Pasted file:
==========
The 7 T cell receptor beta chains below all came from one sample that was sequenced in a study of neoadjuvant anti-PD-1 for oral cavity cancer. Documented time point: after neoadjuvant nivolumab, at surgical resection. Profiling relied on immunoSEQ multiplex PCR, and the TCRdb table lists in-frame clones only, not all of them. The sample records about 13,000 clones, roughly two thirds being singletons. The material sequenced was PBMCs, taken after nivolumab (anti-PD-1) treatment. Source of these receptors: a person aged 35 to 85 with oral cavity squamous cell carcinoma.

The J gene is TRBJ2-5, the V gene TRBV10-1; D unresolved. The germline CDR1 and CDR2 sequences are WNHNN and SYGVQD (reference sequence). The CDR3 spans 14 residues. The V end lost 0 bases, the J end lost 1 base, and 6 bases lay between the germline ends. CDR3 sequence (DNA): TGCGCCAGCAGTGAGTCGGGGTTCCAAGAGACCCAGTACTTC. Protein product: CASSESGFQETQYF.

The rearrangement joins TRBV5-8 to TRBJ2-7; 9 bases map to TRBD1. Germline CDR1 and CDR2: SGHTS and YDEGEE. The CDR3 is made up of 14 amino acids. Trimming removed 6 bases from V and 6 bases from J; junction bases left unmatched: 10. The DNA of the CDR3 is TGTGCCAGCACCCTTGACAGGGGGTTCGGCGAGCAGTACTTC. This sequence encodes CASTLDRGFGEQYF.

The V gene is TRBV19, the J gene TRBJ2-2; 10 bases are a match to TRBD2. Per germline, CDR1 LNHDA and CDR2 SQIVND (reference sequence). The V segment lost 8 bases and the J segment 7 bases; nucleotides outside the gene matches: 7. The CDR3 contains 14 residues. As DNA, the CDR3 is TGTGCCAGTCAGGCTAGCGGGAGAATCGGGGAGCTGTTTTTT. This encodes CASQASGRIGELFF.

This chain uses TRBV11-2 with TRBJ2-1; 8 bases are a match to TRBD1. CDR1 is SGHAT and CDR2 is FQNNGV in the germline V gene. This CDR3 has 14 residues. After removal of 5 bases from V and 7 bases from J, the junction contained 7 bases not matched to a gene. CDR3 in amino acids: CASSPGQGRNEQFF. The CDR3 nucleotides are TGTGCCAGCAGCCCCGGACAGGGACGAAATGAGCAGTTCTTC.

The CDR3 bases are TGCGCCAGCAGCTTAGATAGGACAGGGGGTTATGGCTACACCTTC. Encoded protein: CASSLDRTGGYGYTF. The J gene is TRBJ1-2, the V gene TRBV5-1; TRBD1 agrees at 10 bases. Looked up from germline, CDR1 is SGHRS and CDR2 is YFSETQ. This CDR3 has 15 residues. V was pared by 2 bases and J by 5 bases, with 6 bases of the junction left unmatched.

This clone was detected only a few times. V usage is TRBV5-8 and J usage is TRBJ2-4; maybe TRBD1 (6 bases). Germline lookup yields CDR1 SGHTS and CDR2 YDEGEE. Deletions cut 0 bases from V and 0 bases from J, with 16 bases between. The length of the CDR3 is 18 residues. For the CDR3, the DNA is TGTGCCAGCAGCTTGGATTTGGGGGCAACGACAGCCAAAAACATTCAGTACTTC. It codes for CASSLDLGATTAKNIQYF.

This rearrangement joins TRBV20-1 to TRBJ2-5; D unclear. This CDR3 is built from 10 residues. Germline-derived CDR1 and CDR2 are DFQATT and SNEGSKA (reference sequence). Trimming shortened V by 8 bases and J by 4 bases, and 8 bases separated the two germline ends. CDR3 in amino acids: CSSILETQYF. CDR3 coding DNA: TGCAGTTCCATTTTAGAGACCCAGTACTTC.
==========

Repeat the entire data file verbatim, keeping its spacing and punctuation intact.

The 7 T cell receptor beta chains below all came from one sample that was sequenced in a study of neoadjuvant anti-PD-1 for oral cavity cancer. Documented time point: after neoadjuvant nivolumab, at surgical resection. Profiling relied on immunoSEQ multiplex PCR, and the TCRdb table lists in-frame clones only, not all of them. The sample records about 13,000 clones, roughly two thirds being singletons. The material sequenced was PBMCs, taken after nivolumab (anti-PD-1) treatment. Source of these receptors: a person aged 35 to 85 with oral cavity squamous cell carcinoma.

The J gene is TRBJ2-5, the V gene TRBV10-1; D unresolved. The germline CDR1 and CDR2 sequences are WNHNN and SYGVQD (reference sequence). The CDR3 spans 14 residues. The V end lost 0 bases, the J end lost 1 base, and 6 bases lay between the germline ends. CDR3 sequence (DNA): TGCGCCAGCAGTGAGTCGGGGTTCCAAGAGACCCAGTACTTC. Protein product: CASSESGFQETQYF.

The rearrangement joins TRBV5-8 to TRBJ2-7; 9 bases map to TRBD1. Germline CDR1 and CDR2: SGHTS and YDEGEE. The CDR3 is made up of 14 amino acids. Trimming removed 6 bases from V and 6 bases from J; junction bases left unmatched: 10. The DNA of the CDR3 is TGTGCCAGCACCCTTGACAGGGGGTTCGGCGAGCAGTACTTC. This sequence encodes CASTLDRGFGEQYF.

The V gene is TRBV19, the J gene TRBJ2-2; 10 bases are a match to TRBD2. Per germline, CDR1 LNHDA and CDR2 SQIVND (reference sequence). The V segment lost 8 bases and the J segment 7 bases; nucleotides outside the gene matches: 7. The CDR3 contains 14 residues. As DNA, the CDR3 is TGTGCCAGTCAGGCTAGCGGGAGAATCGGGGAGCTGTTTTTT. This encodes CASQASGRIGELFF.

This chain uses TRBV11-2 with TRBJ2-1; 8 bases are a match to TRBD1. CDR1 is SGHAT and CDR2 is FQNNGV in the germline V gene. This CDR3 has 14 residues. After removal of 5 bases from V and 7 bases from J, the junction contained 7 bases not matched to a gene. CDR3 in amino acids: CASSPGQGRNEQFF. The CDR3 nucleotides are TGTGCCAGCAGCCCCGGACAGGGACGAAATGAGCAGTTCTTC.

The CDR3 bases are TGCGCCAGCAGCTTAGATAGGACAGGGGGTTATGGCTACACCTTC. Encoded protein: CASSLDRTGGYGYTF. The J gene is TRBJ1-2, the V gene TRBV5-1; TRBD1 agrees at 10 bases. Looked up from germline, CDR1 is SGHRS and CDR2 is YFSETQ. This CDR3 has 15 residues. V was pared by 2 bases and J by 5 bases, with 6 bases of the junction left unmatched.

This clone was detected only a few times. V usage is TRBV5-8 and J usage is TRBJ2-4; maybe TRBD1 (6 bases). Germline lookup yields CDR1 SGHTS and CDR2 YDEGEE. Deletions cut 0 bases from V and 0 bases from J, with 16 bases between. The length of the CDR3 is 18 residues. For the CDR3, the DNA is TGTGCCAGCAGCTTGGATTTGGGGGCAACGACAGCCAAAAACATTCAGTACTTC. It codes for CASSLDLGATTAKNIQYF.

This rearrangement joins TRBV20-1 to TRBJ2-5; D unclear. This CDR3 is built from 10 residues. Germline-derived CDR1 and CDR2 are DFQATT and SNEGSKA (reference sequence). Trimming shortened V by 8 bases and J by 4 bases, and 8 bases separated the two germline ends. CDR3 in amino acids: CSSILETQYF. CDR3 coding DNA: TGCAGTTCCATTTTAGAGACCCAGTACTTC.